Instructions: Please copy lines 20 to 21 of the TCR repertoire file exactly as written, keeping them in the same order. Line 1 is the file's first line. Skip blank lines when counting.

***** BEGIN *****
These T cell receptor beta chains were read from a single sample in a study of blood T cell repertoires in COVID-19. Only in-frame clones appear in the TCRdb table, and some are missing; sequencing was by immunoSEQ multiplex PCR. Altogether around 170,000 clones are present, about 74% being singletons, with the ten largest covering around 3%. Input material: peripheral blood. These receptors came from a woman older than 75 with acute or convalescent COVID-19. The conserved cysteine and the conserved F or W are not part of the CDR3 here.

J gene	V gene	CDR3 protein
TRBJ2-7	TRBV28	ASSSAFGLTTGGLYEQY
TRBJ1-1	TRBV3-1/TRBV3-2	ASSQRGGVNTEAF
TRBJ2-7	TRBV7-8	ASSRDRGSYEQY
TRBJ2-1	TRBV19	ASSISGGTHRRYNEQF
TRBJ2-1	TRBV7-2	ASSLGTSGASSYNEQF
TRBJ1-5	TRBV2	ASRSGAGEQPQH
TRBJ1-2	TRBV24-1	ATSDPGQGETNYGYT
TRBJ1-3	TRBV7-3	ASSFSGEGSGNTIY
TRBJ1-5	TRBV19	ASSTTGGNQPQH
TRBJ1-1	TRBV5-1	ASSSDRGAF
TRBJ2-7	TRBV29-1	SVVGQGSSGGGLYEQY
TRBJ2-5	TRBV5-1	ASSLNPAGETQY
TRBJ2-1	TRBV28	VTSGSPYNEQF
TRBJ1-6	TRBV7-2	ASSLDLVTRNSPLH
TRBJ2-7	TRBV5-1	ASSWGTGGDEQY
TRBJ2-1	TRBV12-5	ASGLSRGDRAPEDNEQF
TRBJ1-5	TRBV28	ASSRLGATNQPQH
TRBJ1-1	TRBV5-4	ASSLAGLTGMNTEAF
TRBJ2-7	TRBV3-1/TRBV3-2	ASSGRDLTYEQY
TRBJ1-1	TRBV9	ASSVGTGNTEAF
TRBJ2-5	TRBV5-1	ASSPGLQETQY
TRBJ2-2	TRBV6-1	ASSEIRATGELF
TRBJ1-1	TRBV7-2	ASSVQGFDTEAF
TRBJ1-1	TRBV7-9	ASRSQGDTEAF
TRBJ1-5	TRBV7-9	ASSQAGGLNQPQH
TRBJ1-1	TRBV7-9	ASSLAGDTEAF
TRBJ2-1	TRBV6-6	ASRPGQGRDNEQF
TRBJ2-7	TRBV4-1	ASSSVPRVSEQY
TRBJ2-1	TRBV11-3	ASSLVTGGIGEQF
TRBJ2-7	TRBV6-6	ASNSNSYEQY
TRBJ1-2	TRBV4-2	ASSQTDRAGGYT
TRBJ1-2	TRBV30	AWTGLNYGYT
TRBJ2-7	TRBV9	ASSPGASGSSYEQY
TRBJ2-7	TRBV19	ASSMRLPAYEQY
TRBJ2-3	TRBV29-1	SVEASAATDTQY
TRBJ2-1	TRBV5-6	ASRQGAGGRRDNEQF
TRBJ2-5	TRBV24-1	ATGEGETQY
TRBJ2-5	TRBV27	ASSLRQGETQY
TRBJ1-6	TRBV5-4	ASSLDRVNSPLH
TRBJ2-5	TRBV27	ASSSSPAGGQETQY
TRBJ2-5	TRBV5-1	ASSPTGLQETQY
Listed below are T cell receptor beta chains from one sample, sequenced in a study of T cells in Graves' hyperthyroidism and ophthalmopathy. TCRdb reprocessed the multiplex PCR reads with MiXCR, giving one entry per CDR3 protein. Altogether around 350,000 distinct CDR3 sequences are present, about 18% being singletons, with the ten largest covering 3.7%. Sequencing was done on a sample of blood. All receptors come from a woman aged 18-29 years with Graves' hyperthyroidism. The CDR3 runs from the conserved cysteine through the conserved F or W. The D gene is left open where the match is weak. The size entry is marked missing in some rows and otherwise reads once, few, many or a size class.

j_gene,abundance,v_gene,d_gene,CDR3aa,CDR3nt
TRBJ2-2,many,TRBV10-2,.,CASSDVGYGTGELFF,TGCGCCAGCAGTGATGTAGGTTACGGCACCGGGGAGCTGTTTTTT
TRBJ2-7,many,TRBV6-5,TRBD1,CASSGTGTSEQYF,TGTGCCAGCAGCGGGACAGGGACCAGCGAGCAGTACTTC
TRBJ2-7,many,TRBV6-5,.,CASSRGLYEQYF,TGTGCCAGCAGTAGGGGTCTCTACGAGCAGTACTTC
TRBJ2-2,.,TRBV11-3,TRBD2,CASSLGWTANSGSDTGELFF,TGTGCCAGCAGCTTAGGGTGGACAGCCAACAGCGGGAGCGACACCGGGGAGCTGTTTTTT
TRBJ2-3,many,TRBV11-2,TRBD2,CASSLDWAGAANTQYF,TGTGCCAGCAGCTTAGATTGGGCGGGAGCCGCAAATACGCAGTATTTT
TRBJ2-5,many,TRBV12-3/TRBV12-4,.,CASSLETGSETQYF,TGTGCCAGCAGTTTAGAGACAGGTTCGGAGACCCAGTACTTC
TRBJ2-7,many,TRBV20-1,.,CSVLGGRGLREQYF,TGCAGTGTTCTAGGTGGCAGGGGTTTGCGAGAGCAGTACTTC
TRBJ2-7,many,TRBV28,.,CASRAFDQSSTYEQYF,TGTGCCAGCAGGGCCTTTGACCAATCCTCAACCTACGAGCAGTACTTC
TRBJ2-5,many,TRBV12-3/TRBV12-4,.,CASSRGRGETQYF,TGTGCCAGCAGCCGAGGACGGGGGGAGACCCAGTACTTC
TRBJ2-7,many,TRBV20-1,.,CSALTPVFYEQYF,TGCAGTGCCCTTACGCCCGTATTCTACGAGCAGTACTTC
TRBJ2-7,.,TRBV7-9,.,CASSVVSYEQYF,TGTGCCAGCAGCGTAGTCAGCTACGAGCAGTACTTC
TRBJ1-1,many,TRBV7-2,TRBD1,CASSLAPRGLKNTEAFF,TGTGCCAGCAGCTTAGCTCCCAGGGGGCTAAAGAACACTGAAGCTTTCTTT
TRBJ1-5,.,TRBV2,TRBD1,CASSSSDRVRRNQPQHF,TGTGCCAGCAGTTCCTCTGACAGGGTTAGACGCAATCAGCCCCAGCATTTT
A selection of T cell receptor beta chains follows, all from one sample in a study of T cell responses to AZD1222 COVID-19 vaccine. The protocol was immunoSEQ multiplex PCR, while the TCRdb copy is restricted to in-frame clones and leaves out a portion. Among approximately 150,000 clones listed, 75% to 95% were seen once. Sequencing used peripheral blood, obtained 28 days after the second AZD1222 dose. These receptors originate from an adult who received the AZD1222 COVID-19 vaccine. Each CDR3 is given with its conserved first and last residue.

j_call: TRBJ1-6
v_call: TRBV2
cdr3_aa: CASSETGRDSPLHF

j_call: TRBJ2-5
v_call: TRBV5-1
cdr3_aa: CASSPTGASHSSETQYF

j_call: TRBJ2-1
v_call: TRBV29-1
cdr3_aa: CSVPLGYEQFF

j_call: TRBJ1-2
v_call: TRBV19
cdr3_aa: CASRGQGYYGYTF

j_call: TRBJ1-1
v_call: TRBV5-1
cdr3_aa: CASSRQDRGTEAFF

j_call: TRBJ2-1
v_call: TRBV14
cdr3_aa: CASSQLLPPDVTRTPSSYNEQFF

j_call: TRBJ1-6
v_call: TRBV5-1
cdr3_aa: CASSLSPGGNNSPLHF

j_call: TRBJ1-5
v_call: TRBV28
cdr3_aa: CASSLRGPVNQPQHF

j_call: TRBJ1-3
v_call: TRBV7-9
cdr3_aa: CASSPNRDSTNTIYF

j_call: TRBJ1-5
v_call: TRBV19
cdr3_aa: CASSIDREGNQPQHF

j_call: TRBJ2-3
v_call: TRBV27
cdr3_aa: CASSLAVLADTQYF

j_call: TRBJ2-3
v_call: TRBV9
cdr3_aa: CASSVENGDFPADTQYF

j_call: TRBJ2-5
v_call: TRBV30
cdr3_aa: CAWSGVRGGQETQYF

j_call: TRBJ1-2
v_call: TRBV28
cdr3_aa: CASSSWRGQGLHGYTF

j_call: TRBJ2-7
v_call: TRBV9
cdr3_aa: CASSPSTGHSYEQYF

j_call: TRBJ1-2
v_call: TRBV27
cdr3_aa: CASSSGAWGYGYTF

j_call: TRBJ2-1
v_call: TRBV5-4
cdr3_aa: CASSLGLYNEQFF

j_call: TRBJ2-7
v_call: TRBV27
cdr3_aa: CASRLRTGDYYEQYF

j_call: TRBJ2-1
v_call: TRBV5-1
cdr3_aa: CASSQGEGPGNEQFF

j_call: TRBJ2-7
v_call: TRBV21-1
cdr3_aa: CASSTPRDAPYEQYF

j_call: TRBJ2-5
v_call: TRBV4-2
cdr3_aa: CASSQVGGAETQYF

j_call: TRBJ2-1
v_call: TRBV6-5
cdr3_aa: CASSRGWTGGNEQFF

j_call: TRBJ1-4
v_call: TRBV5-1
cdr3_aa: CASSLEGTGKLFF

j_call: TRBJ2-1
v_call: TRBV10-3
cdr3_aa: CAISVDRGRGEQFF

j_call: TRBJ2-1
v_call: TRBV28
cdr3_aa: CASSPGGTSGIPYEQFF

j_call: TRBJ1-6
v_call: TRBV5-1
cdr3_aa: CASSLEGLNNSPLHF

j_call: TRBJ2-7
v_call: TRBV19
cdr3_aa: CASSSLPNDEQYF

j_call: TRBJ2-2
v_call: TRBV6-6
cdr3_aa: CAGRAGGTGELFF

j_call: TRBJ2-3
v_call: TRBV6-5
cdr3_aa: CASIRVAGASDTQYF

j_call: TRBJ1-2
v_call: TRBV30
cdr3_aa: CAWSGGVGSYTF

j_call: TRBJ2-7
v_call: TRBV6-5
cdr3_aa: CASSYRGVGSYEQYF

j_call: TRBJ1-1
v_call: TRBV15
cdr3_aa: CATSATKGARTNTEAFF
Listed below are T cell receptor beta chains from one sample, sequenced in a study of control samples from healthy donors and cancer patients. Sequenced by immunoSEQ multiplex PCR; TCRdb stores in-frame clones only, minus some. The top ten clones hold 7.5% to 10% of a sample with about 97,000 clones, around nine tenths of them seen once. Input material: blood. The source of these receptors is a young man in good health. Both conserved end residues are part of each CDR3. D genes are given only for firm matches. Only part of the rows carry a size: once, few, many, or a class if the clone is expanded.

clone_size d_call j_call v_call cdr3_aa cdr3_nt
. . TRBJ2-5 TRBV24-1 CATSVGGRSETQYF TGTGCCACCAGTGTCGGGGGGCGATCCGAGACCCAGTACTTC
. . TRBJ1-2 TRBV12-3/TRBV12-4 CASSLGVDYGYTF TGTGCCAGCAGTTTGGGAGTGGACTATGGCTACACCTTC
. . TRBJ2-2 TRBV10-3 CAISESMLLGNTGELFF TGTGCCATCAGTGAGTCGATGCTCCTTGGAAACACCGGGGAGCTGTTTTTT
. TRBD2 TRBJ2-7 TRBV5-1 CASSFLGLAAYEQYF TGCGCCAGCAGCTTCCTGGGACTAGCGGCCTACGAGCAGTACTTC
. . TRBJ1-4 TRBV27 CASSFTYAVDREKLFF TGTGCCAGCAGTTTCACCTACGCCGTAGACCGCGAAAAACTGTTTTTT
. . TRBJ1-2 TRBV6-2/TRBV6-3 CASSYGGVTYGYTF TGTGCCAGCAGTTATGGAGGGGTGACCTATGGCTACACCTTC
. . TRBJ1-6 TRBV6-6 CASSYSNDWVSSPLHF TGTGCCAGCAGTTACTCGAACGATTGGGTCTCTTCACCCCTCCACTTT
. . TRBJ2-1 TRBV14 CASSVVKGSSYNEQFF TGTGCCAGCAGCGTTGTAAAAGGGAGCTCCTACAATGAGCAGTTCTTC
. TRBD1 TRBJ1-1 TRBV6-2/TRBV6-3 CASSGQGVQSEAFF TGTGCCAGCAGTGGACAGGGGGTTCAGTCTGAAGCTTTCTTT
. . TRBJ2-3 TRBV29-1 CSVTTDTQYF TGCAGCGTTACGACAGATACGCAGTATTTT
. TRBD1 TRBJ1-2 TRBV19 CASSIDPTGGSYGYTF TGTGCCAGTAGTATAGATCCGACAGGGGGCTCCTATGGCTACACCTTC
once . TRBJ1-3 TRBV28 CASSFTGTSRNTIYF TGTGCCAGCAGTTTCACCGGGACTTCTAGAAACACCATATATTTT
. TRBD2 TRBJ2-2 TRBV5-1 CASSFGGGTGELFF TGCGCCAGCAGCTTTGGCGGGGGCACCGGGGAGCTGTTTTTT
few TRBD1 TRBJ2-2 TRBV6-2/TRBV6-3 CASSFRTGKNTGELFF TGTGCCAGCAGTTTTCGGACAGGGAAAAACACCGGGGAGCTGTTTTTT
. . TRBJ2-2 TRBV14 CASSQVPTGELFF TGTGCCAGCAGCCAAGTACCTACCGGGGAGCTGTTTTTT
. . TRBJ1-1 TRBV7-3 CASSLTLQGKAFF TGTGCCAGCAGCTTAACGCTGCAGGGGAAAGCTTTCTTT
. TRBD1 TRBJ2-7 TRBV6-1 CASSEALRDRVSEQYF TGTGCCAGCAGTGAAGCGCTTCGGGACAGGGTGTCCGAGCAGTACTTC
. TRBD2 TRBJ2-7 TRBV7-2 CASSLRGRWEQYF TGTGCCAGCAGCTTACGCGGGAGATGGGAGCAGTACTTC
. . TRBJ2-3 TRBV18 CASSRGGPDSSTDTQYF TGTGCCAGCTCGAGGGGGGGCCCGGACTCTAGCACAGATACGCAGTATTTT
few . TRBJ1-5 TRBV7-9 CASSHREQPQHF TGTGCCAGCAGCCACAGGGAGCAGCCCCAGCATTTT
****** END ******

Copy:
TRBJ1-1	TRBV5-4	ASSLAGLTGMNTEAF
TRBJ2-7	TRBV3-1/TRBV3-2	ASSGRDLTYEQY